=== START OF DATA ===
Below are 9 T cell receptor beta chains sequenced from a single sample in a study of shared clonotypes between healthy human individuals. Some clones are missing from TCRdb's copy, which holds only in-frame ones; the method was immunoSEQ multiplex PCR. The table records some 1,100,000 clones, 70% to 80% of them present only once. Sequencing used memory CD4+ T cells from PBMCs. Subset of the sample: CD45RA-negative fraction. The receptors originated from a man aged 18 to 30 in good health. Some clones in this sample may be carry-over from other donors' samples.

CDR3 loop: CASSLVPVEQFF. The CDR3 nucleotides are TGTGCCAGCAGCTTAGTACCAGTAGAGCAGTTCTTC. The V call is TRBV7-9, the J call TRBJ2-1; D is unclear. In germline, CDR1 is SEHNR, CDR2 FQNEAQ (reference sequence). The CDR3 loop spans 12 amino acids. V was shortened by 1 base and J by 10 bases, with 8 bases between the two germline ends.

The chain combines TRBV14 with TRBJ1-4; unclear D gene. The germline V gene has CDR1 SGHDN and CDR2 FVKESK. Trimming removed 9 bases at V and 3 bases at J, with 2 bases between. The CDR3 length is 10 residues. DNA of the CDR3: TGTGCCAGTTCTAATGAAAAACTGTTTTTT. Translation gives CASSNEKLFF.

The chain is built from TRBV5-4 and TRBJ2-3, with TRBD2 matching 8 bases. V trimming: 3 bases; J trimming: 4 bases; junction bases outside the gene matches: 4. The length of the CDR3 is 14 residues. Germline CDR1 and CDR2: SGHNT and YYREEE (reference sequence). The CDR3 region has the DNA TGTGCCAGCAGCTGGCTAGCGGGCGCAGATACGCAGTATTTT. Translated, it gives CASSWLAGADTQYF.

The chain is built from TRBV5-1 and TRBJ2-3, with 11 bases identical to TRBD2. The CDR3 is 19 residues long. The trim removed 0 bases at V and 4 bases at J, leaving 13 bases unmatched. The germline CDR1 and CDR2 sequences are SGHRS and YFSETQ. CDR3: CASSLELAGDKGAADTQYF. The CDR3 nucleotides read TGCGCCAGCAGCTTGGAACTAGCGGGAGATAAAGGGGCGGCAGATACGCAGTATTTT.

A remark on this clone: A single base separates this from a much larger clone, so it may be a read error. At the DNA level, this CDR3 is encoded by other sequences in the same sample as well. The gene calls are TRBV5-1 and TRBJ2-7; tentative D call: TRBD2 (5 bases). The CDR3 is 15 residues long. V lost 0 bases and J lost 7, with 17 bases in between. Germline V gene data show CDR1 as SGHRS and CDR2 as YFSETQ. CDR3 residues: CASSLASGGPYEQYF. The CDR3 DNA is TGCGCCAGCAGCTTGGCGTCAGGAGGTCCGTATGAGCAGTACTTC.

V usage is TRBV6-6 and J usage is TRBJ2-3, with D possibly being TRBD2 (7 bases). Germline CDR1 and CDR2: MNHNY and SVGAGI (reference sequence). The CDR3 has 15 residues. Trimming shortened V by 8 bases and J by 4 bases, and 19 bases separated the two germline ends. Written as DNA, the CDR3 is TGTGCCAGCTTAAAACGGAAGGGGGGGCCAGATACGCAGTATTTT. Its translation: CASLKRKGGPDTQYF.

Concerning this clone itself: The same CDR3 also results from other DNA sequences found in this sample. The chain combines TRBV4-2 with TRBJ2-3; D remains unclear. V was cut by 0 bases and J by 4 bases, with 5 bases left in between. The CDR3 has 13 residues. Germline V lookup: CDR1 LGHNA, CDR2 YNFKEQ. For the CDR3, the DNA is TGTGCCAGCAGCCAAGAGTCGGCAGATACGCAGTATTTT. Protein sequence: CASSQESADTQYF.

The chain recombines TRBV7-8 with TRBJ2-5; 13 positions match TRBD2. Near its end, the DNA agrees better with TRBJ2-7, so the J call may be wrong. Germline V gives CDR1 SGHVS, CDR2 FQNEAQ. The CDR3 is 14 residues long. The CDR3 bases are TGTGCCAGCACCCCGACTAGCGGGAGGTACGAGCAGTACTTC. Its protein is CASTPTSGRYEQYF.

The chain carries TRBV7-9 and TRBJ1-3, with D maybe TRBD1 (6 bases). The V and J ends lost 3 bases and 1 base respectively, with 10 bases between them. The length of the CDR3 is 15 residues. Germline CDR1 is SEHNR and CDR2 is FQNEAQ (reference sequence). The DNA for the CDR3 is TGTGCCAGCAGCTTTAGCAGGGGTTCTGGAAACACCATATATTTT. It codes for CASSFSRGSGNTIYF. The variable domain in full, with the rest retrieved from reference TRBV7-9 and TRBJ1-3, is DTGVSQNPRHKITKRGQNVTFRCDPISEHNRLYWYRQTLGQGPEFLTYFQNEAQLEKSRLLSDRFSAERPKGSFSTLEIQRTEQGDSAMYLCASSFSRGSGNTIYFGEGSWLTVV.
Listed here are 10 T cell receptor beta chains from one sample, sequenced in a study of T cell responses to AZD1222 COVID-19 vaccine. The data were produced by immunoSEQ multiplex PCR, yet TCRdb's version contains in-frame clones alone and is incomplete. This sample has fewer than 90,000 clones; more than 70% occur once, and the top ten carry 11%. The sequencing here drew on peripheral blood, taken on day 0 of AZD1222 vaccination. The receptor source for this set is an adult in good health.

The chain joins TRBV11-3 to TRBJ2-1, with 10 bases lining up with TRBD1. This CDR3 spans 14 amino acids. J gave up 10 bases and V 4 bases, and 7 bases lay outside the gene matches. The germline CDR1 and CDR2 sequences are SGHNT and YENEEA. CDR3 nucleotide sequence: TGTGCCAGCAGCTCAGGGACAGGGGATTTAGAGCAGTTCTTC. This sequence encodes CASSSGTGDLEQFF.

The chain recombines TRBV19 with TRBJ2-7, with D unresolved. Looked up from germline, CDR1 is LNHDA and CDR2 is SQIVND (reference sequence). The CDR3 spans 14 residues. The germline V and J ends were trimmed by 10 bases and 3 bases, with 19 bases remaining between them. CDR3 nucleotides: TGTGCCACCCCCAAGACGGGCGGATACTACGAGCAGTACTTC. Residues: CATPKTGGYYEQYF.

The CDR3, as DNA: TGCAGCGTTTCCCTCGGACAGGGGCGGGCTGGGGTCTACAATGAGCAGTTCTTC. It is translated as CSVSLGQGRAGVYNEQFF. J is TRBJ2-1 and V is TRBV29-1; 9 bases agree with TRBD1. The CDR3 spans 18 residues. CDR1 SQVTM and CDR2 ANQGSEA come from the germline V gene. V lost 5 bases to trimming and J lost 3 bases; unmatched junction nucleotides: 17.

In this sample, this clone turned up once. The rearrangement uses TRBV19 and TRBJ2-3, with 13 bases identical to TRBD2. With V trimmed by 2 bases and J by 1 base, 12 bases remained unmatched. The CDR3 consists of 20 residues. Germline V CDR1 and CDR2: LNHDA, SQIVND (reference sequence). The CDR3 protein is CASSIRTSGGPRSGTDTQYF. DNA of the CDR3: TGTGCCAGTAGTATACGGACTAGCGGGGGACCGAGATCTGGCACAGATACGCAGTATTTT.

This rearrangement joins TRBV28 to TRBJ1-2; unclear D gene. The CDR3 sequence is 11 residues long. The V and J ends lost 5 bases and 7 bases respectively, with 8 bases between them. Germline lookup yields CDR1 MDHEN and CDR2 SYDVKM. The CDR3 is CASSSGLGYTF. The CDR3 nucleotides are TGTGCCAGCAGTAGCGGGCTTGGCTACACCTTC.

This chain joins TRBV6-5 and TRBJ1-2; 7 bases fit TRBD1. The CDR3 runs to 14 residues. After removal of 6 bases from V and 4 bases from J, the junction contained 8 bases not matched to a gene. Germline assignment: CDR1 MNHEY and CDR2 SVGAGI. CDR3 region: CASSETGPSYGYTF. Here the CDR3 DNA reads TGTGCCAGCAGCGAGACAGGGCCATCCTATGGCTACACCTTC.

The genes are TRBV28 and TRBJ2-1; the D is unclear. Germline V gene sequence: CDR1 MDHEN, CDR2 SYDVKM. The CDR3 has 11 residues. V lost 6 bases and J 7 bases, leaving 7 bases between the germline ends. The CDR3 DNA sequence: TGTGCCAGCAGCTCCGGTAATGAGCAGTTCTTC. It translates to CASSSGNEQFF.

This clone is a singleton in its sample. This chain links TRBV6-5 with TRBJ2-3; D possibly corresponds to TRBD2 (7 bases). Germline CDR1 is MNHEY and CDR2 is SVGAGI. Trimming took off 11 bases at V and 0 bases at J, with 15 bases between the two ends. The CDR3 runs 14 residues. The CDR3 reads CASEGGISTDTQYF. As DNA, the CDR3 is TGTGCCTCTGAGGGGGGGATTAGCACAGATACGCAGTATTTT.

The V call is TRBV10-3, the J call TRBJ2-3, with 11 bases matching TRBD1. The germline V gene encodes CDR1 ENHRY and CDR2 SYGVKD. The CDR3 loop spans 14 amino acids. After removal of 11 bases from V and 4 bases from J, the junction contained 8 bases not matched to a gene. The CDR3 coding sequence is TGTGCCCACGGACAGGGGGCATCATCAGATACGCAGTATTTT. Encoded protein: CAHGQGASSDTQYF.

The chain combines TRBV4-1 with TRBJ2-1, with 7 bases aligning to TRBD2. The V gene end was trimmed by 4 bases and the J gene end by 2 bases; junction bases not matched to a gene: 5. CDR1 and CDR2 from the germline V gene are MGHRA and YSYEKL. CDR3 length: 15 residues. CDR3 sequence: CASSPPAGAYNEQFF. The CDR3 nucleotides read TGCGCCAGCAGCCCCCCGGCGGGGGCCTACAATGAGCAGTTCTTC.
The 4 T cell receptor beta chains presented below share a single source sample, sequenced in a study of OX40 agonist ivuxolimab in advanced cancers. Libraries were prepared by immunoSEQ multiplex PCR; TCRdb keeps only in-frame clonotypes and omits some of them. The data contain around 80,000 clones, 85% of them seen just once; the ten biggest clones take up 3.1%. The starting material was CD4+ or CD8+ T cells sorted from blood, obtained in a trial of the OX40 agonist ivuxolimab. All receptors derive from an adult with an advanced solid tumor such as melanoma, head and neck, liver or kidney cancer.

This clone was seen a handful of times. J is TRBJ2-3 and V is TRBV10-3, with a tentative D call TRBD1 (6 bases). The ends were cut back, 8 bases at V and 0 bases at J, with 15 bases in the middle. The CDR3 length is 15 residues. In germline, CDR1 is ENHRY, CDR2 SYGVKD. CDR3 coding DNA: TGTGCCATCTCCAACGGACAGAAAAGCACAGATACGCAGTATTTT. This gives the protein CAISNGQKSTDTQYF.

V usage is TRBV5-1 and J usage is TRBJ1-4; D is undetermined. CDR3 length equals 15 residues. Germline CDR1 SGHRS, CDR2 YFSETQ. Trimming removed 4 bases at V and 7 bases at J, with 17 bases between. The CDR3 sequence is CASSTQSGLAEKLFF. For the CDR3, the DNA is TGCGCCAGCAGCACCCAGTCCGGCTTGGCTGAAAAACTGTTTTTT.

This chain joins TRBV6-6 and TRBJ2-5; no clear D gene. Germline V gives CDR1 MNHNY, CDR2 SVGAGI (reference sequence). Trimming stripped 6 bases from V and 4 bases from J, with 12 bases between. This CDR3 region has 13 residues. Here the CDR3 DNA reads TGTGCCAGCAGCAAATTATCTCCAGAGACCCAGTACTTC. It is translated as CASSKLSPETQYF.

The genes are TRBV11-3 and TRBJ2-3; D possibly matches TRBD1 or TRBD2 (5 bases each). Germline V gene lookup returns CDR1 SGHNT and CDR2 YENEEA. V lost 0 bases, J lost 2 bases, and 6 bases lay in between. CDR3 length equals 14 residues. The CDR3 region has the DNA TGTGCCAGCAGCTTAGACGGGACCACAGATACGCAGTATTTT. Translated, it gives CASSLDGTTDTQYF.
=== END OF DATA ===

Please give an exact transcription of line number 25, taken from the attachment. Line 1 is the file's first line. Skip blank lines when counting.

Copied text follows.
This chain joins TRBV6-6 and TRBJ2-5; no clear D gene. Germline V gives CDR1 MNHNY, CDR2 SVGAGI (reference sequence). Trimming stripped 6 bases from V and 4 bases from J, with 12 bases between. This CDR3 region has 13 residues. Here the CDR3 DNA reads TGTGCCAGCAGCAAATTATCTCCAGAGACCCAGTACTTC. It is translated as CASSKLSPETQYF.